“I want to emphasize that the Fed’s purchases of longer-term securities are not comparable to government spending. The Federal Reserve buys financial assets, not goods and services. Ultimately, the Federal Reserve will normalize its balance sheet by selling these financial assets back into the market or by allowing them to mature.
This is pure baloney. Of course it’s “government spending”. Who do you think is going to pay for the losses on the dodgy MBS the Fed’s been buying? Bernanke? Don’t make me laugh. And don’t believe the BS about the Fed just “swapping one financial asset for another”. At the end of the day, one balance sheet is loaded with reserves (or cash) while the other is chock-full of mortgage-backed securities. Which would you rather have? It’s a no-brainer.
The Fed has no way to get rid of the garbage on its balance sheet (which has ballooned to $3 trillion) either. In fact, when it first announced that it planned to auction off assets from its misguided AIG acquisition, the stock market plunged nearly 200 points in a matter of minutes. Why? Because adding to the supply of distressed financial assets, pushes down stock prices across the board. So auctioning off a couple trillion in MBS is never going to be an option. Bernanke is going to have to inflate the value of his entire stinkpile of MBS by printing enough money to pave the way to Kingdom Come. That’s the only way he can shift the banks losses onto the public tab without triggering a full-blown market crash. And that’s exactly what he will do.
There are a few other things you might want to know about QE3, too. Like this tidbit from Catherine Austin Fitts at The Solari Report:
“It looks like the Fed decision last week to buy $40 billion a month in mortgage paper is the ultimate plan to clear the market once and for all of fraudulent mortgages, mortgage backed securities and related derivatives. This means Fannie and Freddie will be bailed out and winding down through the back door. This means the big banks may be paid in full for your mortgage. It also means your pension fund assets will not be marked to market – at the price of debasing the purchasing power of your assets and benefits.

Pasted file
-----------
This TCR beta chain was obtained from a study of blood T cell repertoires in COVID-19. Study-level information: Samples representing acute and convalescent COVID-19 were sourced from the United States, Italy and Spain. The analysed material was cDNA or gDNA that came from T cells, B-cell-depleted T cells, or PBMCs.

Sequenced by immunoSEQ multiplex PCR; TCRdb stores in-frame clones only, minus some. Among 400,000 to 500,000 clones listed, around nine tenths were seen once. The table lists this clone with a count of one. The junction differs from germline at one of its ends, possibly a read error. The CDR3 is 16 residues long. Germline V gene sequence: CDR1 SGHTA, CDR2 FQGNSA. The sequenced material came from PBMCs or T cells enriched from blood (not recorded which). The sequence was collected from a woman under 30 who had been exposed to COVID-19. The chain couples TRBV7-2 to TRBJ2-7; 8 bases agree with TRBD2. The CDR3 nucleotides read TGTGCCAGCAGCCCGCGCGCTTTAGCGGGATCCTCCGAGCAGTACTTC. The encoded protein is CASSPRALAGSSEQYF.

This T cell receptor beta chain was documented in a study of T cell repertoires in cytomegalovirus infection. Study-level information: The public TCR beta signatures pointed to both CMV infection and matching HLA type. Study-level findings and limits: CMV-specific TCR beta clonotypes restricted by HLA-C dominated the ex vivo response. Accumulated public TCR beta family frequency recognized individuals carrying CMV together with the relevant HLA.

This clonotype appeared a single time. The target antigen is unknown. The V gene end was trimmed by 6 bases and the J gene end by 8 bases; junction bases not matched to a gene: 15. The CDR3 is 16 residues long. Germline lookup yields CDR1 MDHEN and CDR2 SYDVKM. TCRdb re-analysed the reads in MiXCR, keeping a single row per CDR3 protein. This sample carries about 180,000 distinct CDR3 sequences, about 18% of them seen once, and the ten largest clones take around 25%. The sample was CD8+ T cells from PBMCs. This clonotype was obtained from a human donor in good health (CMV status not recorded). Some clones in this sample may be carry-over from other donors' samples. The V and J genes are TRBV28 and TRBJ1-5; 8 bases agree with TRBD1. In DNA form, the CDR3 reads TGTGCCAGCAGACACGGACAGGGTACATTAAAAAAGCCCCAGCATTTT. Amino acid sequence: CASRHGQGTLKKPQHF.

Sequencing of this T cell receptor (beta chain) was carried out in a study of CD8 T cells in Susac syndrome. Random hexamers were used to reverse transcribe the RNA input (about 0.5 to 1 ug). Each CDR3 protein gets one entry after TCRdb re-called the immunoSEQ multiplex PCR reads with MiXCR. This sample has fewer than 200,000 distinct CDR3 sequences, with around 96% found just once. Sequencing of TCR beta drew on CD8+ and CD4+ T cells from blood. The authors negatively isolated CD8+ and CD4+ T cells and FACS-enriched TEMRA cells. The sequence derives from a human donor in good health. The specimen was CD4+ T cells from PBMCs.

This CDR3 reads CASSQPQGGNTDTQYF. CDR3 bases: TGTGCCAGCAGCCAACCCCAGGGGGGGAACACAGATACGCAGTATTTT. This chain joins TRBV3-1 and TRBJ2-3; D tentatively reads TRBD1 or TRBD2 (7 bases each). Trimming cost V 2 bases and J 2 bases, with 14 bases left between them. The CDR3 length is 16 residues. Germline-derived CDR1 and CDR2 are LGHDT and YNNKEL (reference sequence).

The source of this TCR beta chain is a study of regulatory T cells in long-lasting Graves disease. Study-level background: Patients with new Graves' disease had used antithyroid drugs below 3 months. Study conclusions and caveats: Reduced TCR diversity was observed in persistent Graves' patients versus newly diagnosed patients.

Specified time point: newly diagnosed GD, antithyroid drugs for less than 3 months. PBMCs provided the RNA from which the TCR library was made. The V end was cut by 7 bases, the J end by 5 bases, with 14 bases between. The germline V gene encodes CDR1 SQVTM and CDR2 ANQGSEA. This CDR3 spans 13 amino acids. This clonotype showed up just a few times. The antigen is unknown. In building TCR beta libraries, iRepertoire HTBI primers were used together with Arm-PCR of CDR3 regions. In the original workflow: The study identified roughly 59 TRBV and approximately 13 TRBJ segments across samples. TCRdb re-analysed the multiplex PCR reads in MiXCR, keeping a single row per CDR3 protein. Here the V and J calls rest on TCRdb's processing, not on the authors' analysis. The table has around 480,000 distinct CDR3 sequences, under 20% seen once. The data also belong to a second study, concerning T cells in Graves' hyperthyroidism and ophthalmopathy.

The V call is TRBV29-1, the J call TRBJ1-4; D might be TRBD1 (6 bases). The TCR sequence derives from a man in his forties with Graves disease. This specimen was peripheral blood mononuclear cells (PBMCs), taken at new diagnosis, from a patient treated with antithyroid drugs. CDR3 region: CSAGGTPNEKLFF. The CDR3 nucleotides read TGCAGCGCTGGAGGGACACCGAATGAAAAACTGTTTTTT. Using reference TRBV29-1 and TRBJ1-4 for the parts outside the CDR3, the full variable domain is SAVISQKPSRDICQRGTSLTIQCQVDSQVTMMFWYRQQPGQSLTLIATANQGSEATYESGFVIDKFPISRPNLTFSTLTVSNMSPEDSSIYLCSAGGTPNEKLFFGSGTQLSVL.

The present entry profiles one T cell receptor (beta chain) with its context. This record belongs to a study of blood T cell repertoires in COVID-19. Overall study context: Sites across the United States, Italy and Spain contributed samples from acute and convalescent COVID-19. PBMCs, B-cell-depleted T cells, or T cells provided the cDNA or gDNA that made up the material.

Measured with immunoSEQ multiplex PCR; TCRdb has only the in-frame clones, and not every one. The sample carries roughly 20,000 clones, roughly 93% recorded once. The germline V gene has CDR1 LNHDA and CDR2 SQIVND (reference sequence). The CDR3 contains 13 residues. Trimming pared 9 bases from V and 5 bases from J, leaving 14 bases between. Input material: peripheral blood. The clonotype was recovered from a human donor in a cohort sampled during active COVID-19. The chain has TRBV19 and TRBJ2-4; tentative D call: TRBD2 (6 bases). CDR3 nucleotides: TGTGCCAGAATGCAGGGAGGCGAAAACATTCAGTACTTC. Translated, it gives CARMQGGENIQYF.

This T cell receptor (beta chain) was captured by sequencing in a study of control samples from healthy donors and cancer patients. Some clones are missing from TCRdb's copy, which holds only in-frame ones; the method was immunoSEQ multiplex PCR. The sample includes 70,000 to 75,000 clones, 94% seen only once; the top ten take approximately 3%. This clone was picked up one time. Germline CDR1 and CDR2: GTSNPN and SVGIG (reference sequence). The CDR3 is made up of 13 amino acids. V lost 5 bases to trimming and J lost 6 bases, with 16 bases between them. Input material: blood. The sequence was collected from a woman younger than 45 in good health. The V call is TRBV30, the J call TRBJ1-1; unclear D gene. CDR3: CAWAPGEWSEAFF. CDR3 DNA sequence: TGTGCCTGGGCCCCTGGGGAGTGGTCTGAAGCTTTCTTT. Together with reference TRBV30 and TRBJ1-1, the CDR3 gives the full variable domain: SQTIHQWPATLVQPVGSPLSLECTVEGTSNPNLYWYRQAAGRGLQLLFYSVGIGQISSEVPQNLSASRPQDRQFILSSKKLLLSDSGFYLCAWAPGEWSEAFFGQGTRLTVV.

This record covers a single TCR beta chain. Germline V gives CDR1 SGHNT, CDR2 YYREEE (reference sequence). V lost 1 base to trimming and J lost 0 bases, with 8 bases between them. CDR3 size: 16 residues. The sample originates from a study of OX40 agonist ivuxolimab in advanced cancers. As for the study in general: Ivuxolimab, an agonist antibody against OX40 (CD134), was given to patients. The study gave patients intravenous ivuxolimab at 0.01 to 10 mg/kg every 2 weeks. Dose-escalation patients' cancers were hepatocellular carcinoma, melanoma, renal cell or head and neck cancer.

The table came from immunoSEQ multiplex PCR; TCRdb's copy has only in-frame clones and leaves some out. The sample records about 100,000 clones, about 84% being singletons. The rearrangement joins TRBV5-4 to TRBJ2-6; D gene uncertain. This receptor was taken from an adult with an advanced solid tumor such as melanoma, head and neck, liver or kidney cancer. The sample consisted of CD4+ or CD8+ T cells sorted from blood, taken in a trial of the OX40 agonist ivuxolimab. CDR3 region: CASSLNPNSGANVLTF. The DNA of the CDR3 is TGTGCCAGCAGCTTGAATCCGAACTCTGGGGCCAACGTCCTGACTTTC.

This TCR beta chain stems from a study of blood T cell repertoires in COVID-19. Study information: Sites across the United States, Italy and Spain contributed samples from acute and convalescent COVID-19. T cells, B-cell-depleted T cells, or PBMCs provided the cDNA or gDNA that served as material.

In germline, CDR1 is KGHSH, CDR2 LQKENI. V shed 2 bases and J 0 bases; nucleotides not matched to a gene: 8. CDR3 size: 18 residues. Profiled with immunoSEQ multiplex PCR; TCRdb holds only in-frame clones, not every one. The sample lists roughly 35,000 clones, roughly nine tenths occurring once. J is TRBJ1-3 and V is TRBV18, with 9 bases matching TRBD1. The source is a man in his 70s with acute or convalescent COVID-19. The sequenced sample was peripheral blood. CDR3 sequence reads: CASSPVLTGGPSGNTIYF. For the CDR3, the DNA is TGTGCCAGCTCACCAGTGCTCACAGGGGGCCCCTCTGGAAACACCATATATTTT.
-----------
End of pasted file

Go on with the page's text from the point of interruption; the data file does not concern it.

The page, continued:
The Fed is now where mortgages go to die. Thousands of mortgages on homes that do not exist or on homes that have more than one “first” mortgage are now going to the Fed to disappear. (“QE3 – Pay Attention If You Are in the Real Estate Market, The Solari Report.)
So there is downside to QE3. It transfers questionable assets onto the Fed’s balance sheet and pumps up stock prices. (Research shows that most of the gains from the Fed’s easing program go to investors with only slight effect on employment and GDP.) But what effect will it have on housing; that’s what we want to know? Here’s an excerpt from a report by CNBC‘s Diana Olick at Realty Check that helps explain what’s really going on: